Their mission as stated in a 2002 DoD directive:
The mission of the DoD CIFA is to develop and manage DoD Counterintelligence (CI) programs and functions that support the protection of the Department, including CI support to protect DoD personnel, resources, critical information, research and development programs, technology,critical infrastructure, economic security, and U.S. interests, against foreign influence and manipulation,as well as to detect and neutralize espionage against the Department.
Here's how Dow Jones describes CIFA:
Another little-known Pentagon group, the Counterintelligence Field Activity, was set up two years ago. With 400 service members and civilians stationed around the globe, the CIFA was originally charged with protecting the military and critical infrastructure from spying by terrorists and foreign intelligence services. But in August, Paul Wolfowitz, the deputy defense secretary, issued a directive ordering the unit to maintain a "domestic law-enforcement database that includes information related to potential terrorist threats directed against the Department of Defense."
The CIFA also works closely with the FBI and is conducting some duties for civilian agencies. For example, according to Department of Agriculture documents, the CIFA is in charge of doing background checks on foreign workers and scientists employed by the department's agricultural-research service. The group also provides information to the Information and Security Command, or Inscom, the Army's main intelligence organization, based at Fort Belvoir, Md.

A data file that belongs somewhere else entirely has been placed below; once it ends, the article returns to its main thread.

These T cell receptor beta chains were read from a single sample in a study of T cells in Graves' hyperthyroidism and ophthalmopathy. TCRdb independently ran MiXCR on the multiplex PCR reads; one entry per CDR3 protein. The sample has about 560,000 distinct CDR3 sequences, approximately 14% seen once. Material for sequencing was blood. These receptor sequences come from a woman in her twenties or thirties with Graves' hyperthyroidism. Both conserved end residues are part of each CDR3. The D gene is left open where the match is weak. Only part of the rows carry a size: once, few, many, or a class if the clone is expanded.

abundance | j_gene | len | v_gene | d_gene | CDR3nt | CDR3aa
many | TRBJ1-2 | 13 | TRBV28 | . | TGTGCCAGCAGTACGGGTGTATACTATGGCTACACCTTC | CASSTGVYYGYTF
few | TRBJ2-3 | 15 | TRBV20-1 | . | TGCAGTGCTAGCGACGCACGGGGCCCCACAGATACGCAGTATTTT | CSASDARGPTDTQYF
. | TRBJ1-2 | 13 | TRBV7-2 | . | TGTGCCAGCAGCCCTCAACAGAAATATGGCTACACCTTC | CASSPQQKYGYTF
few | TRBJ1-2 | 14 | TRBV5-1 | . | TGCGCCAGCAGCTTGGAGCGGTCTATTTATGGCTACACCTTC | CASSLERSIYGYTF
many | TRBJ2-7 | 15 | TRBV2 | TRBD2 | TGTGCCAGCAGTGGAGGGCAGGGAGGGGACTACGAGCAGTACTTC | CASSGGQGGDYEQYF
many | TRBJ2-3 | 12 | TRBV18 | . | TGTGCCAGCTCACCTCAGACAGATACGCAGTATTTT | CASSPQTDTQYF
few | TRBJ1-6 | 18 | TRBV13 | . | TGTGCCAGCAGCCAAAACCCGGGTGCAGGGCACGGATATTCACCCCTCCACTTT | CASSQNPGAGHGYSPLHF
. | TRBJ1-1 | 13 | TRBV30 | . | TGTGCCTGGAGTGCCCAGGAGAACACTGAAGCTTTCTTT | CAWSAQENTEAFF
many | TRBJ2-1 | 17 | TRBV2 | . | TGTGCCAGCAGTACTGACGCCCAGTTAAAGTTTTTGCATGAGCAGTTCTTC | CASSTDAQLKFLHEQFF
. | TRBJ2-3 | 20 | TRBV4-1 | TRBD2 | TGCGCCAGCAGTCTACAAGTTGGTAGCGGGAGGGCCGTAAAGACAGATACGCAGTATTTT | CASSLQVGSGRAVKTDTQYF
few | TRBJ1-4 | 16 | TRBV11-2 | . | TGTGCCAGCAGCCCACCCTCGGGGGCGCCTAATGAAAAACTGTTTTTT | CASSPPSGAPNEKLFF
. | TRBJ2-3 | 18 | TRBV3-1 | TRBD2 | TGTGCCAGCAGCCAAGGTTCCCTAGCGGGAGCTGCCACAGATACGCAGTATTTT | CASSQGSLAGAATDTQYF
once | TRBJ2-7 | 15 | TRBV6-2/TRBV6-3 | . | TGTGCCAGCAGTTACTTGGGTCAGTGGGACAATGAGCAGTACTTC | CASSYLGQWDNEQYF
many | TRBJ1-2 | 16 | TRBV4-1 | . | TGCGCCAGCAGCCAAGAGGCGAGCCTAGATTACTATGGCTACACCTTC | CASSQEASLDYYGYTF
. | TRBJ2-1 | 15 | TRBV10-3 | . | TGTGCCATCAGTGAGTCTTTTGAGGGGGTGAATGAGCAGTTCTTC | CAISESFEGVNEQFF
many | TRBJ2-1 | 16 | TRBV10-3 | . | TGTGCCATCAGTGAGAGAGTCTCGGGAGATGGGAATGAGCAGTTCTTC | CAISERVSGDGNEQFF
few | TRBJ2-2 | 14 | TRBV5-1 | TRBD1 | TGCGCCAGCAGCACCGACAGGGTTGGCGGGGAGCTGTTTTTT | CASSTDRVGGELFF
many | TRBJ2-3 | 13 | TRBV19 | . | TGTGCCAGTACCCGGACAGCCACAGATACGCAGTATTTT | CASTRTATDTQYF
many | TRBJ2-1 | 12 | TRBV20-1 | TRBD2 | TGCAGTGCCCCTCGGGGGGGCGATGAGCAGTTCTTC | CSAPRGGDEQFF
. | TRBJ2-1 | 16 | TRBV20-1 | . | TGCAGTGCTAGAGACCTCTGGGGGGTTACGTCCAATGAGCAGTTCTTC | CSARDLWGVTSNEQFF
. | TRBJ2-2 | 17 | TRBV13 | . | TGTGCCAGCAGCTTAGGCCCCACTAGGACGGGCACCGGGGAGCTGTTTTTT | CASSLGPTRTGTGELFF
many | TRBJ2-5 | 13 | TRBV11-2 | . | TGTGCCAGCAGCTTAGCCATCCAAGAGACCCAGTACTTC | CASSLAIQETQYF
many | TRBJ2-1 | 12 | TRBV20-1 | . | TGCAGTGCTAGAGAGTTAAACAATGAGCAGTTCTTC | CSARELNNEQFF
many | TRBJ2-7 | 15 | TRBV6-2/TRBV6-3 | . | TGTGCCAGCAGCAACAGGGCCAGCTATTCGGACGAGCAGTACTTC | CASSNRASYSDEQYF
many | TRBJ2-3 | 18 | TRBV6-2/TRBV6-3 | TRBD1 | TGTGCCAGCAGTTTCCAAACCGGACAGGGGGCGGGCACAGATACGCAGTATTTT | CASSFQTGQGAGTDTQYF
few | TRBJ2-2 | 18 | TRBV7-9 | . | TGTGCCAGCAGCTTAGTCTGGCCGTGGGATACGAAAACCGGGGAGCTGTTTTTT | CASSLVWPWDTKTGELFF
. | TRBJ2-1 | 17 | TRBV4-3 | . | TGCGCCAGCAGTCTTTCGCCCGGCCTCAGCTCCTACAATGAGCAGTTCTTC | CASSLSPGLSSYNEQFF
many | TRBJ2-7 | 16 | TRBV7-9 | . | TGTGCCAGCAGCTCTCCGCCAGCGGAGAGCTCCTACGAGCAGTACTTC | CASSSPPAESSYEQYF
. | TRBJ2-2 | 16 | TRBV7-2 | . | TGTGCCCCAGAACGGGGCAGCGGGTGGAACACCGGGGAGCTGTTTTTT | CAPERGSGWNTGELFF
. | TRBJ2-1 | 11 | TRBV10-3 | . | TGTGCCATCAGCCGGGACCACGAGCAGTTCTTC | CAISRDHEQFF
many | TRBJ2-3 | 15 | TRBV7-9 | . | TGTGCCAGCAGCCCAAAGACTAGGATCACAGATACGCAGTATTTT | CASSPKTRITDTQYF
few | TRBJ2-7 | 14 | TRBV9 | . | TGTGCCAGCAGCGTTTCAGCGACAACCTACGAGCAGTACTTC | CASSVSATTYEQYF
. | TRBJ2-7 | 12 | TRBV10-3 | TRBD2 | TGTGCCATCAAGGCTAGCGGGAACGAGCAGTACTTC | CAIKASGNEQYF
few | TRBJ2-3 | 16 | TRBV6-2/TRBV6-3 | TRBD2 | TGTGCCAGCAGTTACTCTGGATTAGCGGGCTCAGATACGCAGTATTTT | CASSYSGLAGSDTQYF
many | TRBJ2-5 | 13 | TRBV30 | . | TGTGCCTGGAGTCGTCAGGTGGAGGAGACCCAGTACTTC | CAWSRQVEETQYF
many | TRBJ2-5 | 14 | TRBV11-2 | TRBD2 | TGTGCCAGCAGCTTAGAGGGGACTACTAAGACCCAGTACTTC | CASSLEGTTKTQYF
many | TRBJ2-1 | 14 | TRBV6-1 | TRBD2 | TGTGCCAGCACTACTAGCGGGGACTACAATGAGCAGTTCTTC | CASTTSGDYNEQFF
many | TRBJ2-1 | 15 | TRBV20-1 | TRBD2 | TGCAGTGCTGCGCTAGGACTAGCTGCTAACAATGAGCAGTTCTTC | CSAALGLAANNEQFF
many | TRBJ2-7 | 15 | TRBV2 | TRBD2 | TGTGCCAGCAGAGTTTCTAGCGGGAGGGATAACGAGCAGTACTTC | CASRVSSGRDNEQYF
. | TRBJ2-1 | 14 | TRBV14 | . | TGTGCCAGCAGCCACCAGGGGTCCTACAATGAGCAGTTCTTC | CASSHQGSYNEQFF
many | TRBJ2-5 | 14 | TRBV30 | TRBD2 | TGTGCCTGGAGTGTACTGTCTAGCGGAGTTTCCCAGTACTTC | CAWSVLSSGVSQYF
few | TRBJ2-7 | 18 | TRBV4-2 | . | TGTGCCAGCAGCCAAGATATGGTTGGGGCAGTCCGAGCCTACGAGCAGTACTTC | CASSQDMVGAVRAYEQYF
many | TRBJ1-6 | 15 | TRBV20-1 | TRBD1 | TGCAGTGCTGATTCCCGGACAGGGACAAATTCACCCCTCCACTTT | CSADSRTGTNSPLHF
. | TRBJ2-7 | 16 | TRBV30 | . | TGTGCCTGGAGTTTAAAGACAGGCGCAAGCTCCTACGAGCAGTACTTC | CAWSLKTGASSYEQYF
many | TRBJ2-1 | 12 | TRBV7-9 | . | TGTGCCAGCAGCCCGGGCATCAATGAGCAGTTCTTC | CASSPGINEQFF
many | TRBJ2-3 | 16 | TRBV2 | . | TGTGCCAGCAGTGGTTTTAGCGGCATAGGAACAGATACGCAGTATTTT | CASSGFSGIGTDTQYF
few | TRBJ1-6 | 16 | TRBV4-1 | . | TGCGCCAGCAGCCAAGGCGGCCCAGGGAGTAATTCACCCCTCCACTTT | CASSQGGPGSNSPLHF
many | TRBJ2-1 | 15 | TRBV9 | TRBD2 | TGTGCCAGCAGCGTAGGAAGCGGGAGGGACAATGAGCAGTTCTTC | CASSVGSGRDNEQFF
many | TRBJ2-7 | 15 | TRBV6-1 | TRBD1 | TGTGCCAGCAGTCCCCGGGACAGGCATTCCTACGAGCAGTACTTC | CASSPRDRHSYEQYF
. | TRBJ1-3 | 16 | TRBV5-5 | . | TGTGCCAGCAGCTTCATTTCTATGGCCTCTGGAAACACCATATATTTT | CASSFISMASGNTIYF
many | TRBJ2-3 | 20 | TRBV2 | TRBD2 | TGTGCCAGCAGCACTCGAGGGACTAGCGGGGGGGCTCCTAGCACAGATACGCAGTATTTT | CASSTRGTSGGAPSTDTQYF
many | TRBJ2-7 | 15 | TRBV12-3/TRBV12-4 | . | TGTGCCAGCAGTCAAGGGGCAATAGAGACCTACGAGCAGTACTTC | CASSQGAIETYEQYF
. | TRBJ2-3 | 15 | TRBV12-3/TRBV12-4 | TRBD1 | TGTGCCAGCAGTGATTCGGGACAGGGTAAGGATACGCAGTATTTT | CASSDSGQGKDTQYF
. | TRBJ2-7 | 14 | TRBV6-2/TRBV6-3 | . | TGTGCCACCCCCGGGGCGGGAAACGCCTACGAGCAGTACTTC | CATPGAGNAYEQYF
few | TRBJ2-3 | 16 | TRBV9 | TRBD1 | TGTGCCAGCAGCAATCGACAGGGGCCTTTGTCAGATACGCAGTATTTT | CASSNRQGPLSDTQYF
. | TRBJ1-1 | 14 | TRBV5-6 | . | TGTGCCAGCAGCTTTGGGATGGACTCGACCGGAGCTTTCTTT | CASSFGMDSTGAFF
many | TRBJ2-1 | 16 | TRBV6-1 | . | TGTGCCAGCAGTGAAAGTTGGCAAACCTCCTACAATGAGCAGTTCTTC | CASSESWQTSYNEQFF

Military.com adds a little more to the description:
Quietly created post-September 11, CIFA has a broad charter to provide counterintelligence and security support to the Defense Department around the world and within the United States.
"Worldwide, more than 400 civilian and military employees work for CIFA with the ultimate goal of detecting and neutralizing the many different forms of espionage regularly conducted against the United States by terrorists, foreign intelligence services and other covert and clandestine groups," according to the Defense Security Service.
"The threats posed by these adversaries include actions to kill or harm U.S. citizens; to steal critical information or assets (military or civilian); or destroy critical infrastructures."
Are Cthulhu and I suspected of being "terrorists" or members of "foreign intelligence services and other covert and clandestine groups?" If not, why are we being monitored by CIFA? Is it because we are opposed to the Bush regime?
The funny thing about this is that CIFA could hide their IP address if they chose to do so, but they don't. Are they just too stupid to do it, or are they brazenly attempting to intimidate us? If it's the latter, they've failed in my case. In any event, it's beginning to look like COINTELPRO may be making a comeback.
Are you being monitored as well? You may want to check your own logs.
Update: Cthulhu points out that a whois query for CIFA.MIL leads us to a nameserver belonging to nipr.mil. What is nipr.mil:
Nipr.mil is not a single domain a but a hush-hush web proxy that acts as a gateway for hundreds of U.S. military domains in order to hide their identities. It was established by the Defense Information Systems Agency (DISA) in response to a memorandum (CM-5 1099, INFOCOM) issued in March 1999 by the Chairman of the Joint Chiefs of Staff, calling for "actions to be taken to increase the readiness posture for Information Warfare." "Uncontrolled Internet connections," the document says, "pose a significant and unacceptable threat to all Department of Defense information systems and operations."
It doesn't look like they're hiding their identities very well to me.